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Industrial CowboysMiller & Lux and the Transformation of the Far West, 1850-1920$
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David Igler

Print publication date: 2001

Print ISBN-13: 9780520226586

Published to California Scholarship Online: March 2012

DOI: 10.1525/california/9780520226586.001.0001

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Introduction: Industrial Cowboys in the Far West

Introduction: Industrial Cowboys in the Far West

Chapter:
(p.1) Introduction: Industrial Cowboys in the Far West
Source:
Industrial Cowboys
Author(s):

David Igler

Publisher:
University of California Press
DOI:10.1525/california/9780520226586.003.0001

This chapter discusses the influence of Miller and Lux within the region's industrial transformation, explaining that the Far West which emerged after the 1849 gold rush featured an instant market economy, dynamic urban cores, and large corporate enterprises. It notes that Miller and Lux entered the twentieth century as one of the nation's largest industrial enterprises. The chapter clarifies that “Industrial cowboys” juxtaposes the nineteenth century's most powerful transformation with the individualistic ethos of the mythic creation, the American cowboy. It explains that Miller and Lux operated in ways similar to the nation's other emerging industrial firms—by reducing risks, segmenting labor, and creating vertically integrated production units. The chapter emphasizes that control over the natural resources enabled capitalized interests to transform the landscape and reap huge profits.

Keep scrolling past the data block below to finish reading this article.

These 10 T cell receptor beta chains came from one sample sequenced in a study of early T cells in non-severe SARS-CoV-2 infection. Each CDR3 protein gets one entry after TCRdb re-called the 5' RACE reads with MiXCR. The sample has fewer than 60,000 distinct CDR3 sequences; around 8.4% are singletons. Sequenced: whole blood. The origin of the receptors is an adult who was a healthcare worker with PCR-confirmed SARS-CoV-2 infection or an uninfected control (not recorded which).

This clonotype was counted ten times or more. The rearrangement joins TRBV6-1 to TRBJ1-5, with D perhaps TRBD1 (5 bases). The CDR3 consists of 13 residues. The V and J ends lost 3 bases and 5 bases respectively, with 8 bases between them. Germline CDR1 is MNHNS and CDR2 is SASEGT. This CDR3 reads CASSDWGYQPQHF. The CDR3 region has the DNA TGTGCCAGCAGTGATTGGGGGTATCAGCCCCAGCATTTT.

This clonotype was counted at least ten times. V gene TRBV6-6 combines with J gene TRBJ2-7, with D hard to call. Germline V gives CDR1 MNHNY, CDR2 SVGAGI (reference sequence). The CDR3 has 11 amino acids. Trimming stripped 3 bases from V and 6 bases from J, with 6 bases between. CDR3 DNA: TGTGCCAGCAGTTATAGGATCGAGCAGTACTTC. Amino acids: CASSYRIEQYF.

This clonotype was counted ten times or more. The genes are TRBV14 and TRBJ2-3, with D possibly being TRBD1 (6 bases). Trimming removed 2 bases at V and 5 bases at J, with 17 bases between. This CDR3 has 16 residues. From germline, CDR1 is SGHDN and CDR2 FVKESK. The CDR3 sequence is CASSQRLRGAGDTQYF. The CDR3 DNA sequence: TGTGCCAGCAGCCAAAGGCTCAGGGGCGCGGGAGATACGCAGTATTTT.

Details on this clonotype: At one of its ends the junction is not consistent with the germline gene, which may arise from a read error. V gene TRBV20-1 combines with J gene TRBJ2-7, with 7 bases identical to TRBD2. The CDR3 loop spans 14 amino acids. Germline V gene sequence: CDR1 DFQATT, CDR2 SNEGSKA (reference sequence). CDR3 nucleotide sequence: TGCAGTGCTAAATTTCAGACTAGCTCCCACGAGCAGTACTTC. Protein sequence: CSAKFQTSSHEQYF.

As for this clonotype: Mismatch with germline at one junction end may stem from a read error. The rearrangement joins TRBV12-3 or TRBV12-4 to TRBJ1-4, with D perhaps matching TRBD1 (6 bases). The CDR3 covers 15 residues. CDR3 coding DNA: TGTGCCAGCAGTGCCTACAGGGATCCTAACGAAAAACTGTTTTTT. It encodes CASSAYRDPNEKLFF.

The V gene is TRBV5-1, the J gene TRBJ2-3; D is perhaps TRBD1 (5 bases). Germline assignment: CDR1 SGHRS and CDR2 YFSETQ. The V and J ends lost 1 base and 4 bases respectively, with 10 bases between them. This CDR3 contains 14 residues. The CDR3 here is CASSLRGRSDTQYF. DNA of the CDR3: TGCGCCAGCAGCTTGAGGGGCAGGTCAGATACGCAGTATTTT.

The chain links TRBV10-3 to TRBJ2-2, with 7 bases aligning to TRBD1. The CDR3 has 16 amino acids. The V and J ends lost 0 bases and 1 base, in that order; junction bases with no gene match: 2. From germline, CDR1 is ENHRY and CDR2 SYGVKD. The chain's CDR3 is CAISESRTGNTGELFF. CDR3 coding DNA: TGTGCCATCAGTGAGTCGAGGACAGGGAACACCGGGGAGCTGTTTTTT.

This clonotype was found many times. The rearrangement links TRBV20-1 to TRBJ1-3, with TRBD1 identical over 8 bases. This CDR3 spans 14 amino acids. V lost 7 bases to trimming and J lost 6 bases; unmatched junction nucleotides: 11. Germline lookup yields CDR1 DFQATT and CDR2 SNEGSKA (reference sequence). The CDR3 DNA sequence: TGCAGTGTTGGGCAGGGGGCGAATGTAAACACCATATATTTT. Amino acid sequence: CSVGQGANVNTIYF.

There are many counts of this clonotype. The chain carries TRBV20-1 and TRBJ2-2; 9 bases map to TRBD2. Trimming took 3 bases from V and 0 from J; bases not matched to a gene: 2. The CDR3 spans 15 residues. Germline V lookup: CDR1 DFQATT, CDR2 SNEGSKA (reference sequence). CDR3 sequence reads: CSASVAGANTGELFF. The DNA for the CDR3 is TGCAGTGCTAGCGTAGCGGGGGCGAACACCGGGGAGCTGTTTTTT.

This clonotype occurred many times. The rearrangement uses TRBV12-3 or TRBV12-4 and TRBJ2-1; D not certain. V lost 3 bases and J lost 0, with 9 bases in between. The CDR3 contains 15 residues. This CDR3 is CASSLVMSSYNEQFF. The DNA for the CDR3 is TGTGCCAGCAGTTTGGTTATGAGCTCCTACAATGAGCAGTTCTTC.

Keywords:   Miller and Lux, industrial transformation, Far West, industrial cowboys, nineteenth century, natural resources, profits

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